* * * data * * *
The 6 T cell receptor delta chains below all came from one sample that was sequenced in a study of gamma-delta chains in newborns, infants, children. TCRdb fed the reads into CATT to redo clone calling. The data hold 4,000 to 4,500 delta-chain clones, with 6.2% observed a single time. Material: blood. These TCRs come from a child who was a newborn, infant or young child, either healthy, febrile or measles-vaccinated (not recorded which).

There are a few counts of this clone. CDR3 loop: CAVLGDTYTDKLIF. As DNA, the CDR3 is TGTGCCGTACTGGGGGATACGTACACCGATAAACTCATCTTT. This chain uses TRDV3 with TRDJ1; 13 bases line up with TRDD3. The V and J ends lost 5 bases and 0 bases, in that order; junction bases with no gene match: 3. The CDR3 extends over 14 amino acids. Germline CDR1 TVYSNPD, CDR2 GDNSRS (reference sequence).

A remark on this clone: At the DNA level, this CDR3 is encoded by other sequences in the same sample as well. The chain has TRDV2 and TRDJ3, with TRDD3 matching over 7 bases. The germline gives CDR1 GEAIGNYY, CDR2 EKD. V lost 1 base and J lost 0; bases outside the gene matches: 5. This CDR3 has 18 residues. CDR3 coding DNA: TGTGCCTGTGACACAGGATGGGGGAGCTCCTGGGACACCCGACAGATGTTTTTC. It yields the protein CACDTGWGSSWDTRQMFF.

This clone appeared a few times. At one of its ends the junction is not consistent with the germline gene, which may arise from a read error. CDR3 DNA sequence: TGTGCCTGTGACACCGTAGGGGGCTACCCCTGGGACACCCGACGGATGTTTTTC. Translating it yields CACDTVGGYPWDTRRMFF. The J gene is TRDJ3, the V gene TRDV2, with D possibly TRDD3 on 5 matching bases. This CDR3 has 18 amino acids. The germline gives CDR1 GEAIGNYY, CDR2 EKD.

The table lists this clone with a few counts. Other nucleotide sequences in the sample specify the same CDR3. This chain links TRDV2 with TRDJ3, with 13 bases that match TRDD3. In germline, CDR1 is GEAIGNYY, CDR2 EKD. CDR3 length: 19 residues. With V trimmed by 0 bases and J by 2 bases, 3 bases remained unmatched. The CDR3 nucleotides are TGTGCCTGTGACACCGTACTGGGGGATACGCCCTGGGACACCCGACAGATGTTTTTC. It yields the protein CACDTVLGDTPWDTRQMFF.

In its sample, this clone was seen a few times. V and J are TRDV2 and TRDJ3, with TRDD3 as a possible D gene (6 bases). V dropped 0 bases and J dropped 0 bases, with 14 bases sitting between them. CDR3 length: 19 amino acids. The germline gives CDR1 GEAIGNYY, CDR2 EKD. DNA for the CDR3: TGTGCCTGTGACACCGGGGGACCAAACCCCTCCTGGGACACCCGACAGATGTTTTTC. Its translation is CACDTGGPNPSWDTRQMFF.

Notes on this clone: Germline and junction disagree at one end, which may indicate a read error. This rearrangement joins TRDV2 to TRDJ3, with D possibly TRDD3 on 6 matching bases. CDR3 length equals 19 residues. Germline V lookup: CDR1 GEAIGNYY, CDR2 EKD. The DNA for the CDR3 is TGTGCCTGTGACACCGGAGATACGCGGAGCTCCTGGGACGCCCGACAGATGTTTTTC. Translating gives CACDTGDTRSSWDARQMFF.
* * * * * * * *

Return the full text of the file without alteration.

The 6 T cell receptor delta chains below all came from one sample that was sequenced in a study of gamma-delta chains in newborns, infants, children. TCRdb fed the reads into CATT to redo clone calling. The data hold 4,000 to 4,500 delta-chain clones, with 6.2% observed a single time. Material: blood. These TCRs come from a child who was a newborn, infant or young child, either healthy, febrile or measles-vaccinated (not recorded which).

There are a few counts of this clone. CDR3 loop: CAVLGDTYTDKLIF. As DNA, the CDR3 is TGTGCCGTACTGGGGGATACGTACACCGATAAACTCATCTTT. This chain uses TRDV3 with TRDJ1; 13 bases line up with TRDD3. The V and J ends lost 5 bases and 0 bases, in that order; junction bases with no gene match: 3. The CDR3 extends over 14 amino acids. Germline CDR1 TVYSNPD, CDR2 GDNSRS (reference sequence).

A remark on this clone: At the DNA level, this CDR3 is encoded by other sequences in the same sample as well. The chain has TRDV2 and TRDJ3, with TRDD3 matching over 7 bases. The germline gives CDR1 GEAIGNYY, CDR2 EKD. V lost 1 base and J lost 0; bases outside the gene matches: 5. This CDR3 has 18 residues. CDR3 coding DNA: TGTGCCTGTGACACAGGATGGGGGAGCTCCTGGGACACCCGACAGATGTTTTTC. It yields the protein CACDTGWGSSWDTRQMFF.

This clone appeared a few times. At one of its ends the junction is not consistent with the germline gene, which may arise from a read error. CDR3 DNA sequence: TGTGCCTGTGACACCGTAGGGGGCTACCCCTGGGACACCCGACGGATGTTTTTC. Translating it yields CACDTVGGYPWDTRRMFF. The J gene is TRDJ3, the V gene TRDV2, with D possibly TRDD3 on 5 matching bases. This CDR3 has 18 amino acids. The germline gives CDR1 GEAIGNYY, CDR2 EKD.

The table lists this clone with a few counts. Other nucleotide sequences in the sample specify the same CDR3. This chain links TRDV2 with TRDJ3, with 13 bases that match TRDD3. In germline, CDR1 is GEAIGNYY, CDR2 EKD. CDR3 length: 19 residues. With V trimmed by 0 bases and J by 2 bases, 3 bases remained unmatched. The CDR3 nucleotides are TGTGCCTGTGACACCGTACTGGGGGATACGCCCTGGGACACCCGACAGATGTTTTTC. It yields the protein CACDTVLGDTPWDTRQMFF.

In its sample, this clone was seen a few times. V and J are TRDV2 and TRDJ3, with TRDD3 as a possible D gene (6 bases). V dropped 0 bases and J dropped 0 bases, with 14 bases sitting between them. CDR3 length: 19 amino acids. The germline gives CDR1 GEAIGNYY, CDR2 EKD. DNA for the CDR3: TGTGCCTGTGACACCGGGGGACCAAACCCCTCCTGGGACACCCGACAGATGTTTTTC. Its translation is CACDTGGPNPSWDTRQMFF.

Notes on this clone: Germline and junction disagree at one end, which may indicate a read error. This rearrangement joins TRDV2 to TRDJ3, with D possibly TRDD3 on 6 matching bases. CDR3 length equals 19 residues. Germline V lookup: CDR1 GEAIGNYY, CDR2 EKD. The DNA for the CDR3 is TGTGCCTGTGACACCGGAGATACGCGGAGCTCCTGGGACGCCCGACAGATGTTTTTC. Translating gives CACDTGDTRSSWDARQMFF.